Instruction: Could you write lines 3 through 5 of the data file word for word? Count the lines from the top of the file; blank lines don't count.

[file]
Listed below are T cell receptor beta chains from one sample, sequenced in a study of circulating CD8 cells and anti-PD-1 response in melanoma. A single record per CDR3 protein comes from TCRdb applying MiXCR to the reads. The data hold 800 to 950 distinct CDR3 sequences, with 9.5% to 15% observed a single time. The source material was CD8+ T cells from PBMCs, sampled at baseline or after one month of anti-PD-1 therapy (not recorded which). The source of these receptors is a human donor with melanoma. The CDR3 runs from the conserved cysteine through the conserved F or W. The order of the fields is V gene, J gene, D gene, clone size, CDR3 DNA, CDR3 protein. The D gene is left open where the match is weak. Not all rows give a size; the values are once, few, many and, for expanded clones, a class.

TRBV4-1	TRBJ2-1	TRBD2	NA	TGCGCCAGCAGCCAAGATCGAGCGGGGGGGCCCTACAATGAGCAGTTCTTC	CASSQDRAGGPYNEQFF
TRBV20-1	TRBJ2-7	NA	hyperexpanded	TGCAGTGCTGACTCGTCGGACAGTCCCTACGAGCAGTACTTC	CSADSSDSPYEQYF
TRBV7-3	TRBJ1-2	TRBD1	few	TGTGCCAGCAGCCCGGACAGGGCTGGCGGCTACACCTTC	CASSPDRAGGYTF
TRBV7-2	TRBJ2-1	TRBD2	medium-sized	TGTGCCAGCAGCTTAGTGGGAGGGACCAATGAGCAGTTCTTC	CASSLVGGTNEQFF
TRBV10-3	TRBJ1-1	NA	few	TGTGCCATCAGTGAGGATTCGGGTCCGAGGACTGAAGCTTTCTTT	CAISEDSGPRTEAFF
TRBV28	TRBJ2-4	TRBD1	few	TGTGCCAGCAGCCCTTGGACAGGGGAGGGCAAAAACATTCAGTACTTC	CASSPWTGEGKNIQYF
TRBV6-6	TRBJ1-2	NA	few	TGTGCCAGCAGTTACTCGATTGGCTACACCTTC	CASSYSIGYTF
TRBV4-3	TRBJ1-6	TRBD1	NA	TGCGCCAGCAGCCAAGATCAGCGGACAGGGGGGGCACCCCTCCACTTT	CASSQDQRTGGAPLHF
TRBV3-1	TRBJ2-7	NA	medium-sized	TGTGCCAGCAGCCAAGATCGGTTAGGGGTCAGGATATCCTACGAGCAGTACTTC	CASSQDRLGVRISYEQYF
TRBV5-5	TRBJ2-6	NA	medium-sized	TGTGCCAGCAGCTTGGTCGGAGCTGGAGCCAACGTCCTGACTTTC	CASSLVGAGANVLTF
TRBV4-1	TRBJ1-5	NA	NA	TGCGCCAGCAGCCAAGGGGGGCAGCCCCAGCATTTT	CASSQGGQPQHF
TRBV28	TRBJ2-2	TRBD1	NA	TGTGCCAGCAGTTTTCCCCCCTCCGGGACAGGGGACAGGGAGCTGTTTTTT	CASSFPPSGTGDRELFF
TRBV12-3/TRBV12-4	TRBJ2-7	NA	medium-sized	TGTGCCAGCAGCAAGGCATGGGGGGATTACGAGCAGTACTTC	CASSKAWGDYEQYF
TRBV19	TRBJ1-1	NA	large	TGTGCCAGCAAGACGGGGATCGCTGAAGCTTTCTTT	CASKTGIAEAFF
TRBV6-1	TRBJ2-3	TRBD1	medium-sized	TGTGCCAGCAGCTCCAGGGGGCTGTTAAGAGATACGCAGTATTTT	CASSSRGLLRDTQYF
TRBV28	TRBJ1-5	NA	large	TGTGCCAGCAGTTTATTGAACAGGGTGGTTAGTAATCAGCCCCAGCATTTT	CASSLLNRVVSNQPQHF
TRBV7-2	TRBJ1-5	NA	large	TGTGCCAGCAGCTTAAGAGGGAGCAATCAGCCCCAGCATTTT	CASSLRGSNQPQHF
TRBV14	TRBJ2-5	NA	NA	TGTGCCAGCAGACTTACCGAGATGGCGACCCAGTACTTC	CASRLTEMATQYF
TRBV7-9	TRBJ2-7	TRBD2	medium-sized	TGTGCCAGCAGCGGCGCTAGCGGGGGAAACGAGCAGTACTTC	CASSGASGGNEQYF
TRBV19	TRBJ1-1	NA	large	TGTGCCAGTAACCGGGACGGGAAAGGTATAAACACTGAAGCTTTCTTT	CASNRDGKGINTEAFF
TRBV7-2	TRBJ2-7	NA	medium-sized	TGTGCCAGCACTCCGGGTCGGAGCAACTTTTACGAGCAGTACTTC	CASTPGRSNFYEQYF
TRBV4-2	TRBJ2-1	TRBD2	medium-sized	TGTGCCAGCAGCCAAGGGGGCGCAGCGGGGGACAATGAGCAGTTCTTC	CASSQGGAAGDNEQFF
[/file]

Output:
TRBV20-1	TRBJ2-7	NA	hyperexpanded	TGCAGTGCTGACTCGTCGGACAGTCCCTACGAGCAGTACTTC	CSADSSDSPYEQYF
TRBV7-3	TRBJ1-2	TRBD1	few	TGTGCCAGCAGCCCGGACAGGGCTGGCGGCTACACCTTC	CASSPDRAGGYTF
TRBV7-2	TRBJ2-1	TRBD2	medium-sized	TGTGCCAGCAGCTTAGTGGGAGGGACCAATGAGCAGTTCTTC	CASSLVGGTNEQFF